I’ve been using the KISS method in my weekly reflections for a while now, both professionally and personally, sounds exciting doesn’t it?!
Actually it stand for Keep, Improve, Start, and Stop.
Our school term has finished, and although I’m teaching summer camp (another rash, mad but brilliant decision that will merit it’s own rambling post soon enough I should imagine!) it’s time for a little reflection.
Personal Wellbeing: Not everything about confinement was awful, in fact on a personal level I really appreciated the extra time I got in the mornings, our school started at 9am, rather than 8:15, and then on top of that of course was the non- 45 minute commute. This meant I had time to run before work, and do yoga afterwards. I’d love to find a way to keep doing more of these activities, which kept me fit, calm, sane, and helped me sleep well.
Tailor-made lessons: It soon became clear that what had become my “default-when-overworked” way of following the textbook and adding a few well-tested activities, was not going to work on zoom or in the aftermath (see here). This was actually a brilliant opportunity in disguise to get back to one of my favourite things about teaching, thinking about the various students in my classes and producing material specifically for them. It was motivating, gave me a buzz, moreover the students loved it and produced some truly magnificent work, for example a group of 11 year olds I’ve been teaching since December did some amazing space projects.
Films & Plays: for myself but also my students, I’ve been enjoying the chance to watch Shakespeare plays from the Globe theatre, and a variety, including a brilliant “Streetcar named Desire” from the National theatre. Although the free streaming may not continue in is certainly an investment to consider, especially if you teach literature.
Short films: such as this one are a brilliant way of presenting both language and grammar, in this case comparisons. They really get the students’ attention and work well both on zoom, and in socially-distanced classrooms too.
Organisation: I’ve never exactly been known for my organisational skills and confinement teaching pushed that to the limit, on our first day of online teaching I received 150 messages, and that was before lunch – from both parents and students. I regularly received around a hundred mails all containing myhomework.doc and quickly realised I needed to set up some system(s). Once I sorted out my folders on my pc I realised if I wanted to keep enough space to download a film or two ( see KEEP!) I needed to upload stuff into the cloud, enter Evernote .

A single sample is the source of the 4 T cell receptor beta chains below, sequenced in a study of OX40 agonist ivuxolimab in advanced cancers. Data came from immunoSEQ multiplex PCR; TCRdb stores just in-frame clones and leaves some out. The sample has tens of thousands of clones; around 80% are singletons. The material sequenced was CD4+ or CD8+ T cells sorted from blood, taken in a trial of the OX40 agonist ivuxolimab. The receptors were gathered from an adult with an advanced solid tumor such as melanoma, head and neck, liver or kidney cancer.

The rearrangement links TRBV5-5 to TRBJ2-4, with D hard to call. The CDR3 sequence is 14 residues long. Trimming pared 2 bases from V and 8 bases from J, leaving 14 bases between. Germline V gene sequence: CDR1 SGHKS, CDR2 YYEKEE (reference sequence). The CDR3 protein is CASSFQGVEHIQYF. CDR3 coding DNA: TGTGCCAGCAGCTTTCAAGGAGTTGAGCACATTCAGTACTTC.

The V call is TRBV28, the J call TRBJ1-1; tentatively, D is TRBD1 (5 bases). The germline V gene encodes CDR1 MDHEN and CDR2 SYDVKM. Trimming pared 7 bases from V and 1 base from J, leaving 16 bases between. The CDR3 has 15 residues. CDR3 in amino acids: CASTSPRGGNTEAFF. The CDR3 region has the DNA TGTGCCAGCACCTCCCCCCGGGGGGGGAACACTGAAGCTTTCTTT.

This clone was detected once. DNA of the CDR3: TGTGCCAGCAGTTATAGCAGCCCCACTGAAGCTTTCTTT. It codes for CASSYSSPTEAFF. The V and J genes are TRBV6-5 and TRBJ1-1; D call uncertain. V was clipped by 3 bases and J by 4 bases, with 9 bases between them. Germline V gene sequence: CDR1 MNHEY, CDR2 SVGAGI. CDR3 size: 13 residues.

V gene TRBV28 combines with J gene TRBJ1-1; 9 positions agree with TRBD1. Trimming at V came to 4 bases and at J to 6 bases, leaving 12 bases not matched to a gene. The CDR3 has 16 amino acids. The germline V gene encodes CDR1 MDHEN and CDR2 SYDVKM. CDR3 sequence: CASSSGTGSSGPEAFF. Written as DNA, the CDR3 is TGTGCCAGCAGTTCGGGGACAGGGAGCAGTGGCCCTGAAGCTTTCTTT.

Before I could never remember where I’d stored certain activities, you know, the ones that don’t particularly fit just one class, one grammar point, etc. Now I just upload everything, including photos, weblinks, anything. What I particularly appreciate is the #hashtags, my problem before was not remembering the title I gave any particular doc and therefore spending hours searching my files, now I just bung a couple of hashtag searches into evernote, #teens #fun #video #presentperfect, etc. and up comes my painstakingly prepared activity of a couple of years ago.
Talking of which, while clearing out my cellar during my holidays I found a ton of stuff, including flash cards I made just after my CTEFLA in 1993!! And yes, I’m using them in summer camp with primary students!
Relationships with students: Online teaching made it really obvious who wanted someone to reach out to and talk to, I even had students turn up to a voluntary “teatime chat” zoom after school. We all got to know each other better and I’d like to keep this up.
Checking my bags before I leave in the morning! Yes, organisation again, but honestly, the amount of times I’ve spent the weekend preparing a ton of wonderful stuff the dashed out of the house on Monday morning, leaving it all on my study desk!
Listening to, using and sharing podcasts: During my extended lunch hour and morning runs I started listening to a ton of new podcasts, Something rhymes with purple is a brilliant podcast about the meaning and origin of words – probably more interesting for teachers or very high level students. The Compass is a great podcast by the BBC on a load of interesting topics and the presenter speaks slowly and clearly enough to use in class.
Blogging regularly again: Although I don’t always have the time I really enjoy sharing my thoughts and ideas, for a while I was worried that either no-one cared, or worse, that they realised I was talking a load of old tosh! But now I’ve decided I don’t care, I’ve been reading back on my reflective posts which started when I did my Master’s TESOL and I find them useful and interesting to look back on, so that’s at least one of us!
Saying yes to everything: Lockdown was the prefect opportunity to slow down, in nearly all aspects of my life (except teaching perhaps!). I’d like to take that with me.
FOMO: I was perfectly content to sit in my garden reading, or run with the dogs in the woods, again I see no reason to dash back to a rush of activities!
What about you, I’d love to hear your “kiss”!